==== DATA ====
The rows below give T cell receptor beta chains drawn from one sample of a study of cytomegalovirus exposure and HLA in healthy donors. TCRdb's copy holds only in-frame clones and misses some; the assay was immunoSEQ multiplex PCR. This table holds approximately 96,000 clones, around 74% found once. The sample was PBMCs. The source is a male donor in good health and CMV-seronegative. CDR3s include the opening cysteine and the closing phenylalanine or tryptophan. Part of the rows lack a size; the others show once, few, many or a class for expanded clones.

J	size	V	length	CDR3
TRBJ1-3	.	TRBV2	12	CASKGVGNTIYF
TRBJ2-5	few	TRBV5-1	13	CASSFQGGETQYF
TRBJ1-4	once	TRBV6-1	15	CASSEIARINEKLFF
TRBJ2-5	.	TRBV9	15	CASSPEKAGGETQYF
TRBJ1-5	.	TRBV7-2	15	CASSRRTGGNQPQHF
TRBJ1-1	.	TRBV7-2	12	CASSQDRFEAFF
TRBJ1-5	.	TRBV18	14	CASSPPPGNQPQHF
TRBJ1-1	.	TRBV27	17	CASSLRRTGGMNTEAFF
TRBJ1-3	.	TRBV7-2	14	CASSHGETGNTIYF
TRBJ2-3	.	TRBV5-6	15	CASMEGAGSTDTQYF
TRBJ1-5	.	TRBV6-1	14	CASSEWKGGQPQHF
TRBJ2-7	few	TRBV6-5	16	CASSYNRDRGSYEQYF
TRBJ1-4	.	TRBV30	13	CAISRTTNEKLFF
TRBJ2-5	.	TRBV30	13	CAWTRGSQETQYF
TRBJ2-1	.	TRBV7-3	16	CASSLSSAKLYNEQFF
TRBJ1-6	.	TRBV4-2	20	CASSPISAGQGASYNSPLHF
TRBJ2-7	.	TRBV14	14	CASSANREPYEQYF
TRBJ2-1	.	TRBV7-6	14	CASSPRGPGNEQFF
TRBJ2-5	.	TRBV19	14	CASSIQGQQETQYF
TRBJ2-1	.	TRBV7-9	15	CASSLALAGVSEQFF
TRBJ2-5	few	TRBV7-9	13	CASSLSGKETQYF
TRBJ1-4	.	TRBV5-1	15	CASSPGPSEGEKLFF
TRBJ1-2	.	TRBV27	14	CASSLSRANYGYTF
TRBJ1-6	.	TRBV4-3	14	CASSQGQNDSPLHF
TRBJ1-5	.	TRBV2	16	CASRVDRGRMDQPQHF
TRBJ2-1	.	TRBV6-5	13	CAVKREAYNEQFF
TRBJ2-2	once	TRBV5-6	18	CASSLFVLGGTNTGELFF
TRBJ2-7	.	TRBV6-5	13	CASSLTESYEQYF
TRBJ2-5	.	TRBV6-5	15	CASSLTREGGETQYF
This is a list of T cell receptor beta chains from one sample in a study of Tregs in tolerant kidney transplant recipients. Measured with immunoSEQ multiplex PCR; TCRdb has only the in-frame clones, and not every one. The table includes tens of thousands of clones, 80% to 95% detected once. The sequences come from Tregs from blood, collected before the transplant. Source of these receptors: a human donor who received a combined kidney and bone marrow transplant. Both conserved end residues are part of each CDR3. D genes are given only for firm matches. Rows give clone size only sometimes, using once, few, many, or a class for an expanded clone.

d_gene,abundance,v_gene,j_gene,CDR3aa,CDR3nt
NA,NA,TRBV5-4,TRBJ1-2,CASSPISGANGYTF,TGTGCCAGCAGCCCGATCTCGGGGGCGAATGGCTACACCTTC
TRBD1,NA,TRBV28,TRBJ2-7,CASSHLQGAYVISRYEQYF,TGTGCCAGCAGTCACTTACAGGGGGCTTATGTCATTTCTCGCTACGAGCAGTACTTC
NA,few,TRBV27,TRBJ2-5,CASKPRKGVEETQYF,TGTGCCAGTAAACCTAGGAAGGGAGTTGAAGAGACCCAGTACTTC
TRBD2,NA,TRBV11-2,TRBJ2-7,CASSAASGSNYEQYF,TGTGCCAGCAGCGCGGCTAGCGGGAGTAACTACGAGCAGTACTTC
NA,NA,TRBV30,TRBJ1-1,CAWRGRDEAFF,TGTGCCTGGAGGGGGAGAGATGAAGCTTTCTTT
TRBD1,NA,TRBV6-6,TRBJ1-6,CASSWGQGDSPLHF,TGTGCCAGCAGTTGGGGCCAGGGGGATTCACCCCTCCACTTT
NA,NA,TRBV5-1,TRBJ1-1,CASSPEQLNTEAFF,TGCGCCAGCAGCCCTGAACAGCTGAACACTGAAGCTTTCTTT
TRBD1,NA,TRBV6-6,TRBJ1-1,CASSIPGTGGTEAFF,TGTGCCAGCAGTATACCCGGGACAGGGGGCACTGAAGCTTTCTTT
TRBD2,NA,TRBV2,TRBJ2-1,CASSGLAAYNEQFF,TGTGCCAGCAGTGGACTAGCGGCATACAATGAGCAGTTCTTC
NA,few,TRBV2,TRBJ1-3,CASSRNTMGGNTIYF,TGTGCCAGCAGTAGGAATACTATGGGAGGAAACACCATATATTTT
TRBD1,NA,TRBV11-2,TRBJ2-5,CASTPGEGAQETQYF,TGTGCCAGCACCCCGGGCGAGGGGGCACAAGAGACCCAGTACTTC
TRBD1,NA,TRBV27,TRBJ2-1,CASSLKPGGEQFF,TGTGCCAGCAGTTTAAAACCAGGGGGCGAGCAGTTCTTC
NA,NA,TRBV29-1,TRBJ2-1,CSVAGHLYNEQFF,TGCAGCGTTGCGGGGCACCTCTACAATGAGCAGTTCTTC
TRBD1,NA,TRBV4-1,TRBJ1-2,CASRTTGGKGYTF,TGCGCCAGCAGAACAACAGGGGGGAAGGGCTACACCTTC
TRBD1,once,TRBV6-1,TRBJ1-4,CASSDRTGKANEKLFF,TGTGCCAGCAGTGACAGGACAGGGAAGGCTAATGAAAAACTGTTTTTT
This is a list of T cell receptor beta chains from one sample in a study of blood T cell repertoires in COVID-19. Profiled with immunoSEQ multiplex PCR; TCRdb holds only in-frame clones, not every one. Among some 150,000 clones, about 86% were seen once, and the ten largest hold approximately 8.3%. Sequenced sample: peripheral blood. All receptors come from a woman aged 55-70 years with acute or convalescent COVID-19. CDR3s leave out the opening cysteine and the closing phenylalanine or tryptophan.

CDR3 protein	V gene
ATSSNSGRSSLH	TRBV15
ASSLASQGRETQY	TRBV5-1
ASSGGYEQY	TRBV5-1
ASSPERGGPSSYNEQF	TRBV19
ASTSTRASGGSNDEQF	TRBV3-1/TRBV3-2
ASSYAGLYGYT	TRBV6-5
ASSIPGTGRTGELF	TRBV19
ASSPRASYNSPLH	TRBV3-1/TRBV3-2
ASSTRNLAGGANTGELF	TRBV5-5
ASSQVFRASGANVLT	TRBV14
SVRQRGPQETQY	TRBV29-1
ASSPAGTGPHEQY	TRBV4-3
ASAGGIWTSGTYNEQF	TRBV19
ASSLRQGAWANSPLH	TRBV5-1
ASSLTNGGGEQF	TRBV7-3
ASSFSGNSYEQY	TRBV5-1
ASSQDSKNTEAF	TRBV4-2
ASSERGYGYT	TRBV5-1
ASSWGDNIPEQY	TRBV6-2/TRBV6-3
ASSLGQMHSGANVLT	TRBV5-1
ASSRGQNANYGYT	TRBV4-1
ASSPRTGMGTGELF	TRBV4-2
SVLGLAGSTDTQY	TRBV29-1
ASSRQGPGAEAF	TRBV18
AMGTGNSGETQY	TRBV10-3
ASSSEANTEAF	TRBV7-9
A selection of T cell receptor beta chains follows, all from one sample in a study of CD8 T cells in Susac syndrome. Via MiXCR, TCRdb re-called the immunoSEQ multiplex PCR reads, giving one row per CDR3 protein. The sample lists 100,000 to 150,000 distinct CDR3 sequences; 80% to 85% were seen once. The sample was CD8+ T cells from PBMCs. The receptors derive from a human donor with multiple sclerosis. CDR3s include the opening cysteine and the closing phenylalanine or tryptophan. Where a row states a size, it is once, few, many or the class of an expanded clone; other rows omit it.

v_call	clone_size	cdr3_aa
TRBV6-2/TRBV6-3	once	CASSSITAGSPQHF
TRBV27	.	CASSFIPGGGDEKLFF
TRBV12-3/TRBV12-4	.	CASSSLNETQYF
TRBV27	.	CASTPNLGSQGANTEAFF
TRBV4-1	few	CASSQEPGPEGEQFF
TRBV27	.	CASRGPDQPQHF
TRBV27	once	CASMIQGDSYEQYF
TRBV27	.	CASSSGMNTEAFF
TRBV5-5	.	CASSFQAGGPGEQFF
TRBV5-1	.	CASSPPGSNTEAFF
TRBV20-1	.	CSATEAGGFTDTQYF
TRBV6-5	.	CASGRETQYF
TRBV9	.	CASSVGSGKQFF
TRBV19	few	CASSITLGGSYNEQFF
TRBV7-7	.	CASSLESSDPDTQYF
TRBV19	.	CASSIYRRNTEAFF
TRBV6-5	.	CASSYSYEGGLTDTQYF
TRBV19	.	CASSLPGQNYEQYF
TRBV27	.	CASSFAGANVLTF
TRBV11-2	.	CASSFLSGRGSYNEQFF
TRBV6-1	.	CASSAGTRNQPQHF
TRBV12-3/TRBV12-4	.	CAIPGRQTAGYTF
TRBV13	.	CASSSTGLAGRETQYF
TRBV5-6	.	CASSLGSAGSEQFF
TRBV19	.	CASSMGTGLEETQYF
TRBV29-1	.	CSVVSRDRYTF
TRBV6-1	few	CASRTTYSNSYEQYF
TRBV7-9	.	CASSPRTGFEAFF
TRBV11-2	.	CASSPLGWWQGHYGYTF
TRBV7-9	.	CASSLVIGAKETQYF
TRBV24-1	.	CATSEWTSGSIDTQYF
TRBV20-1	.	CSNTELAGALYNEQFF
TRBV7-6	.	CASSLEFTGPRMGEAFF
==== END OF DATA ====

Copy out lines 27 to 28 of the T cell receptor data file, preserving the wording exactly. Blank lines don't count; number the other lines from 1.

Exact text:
TRBJ1-5	.	TRBV2	16	CASRVDRGRMDQPQHF
TRBJ2-1	.	TRBV6-5	13	CAVKREAYNEQFF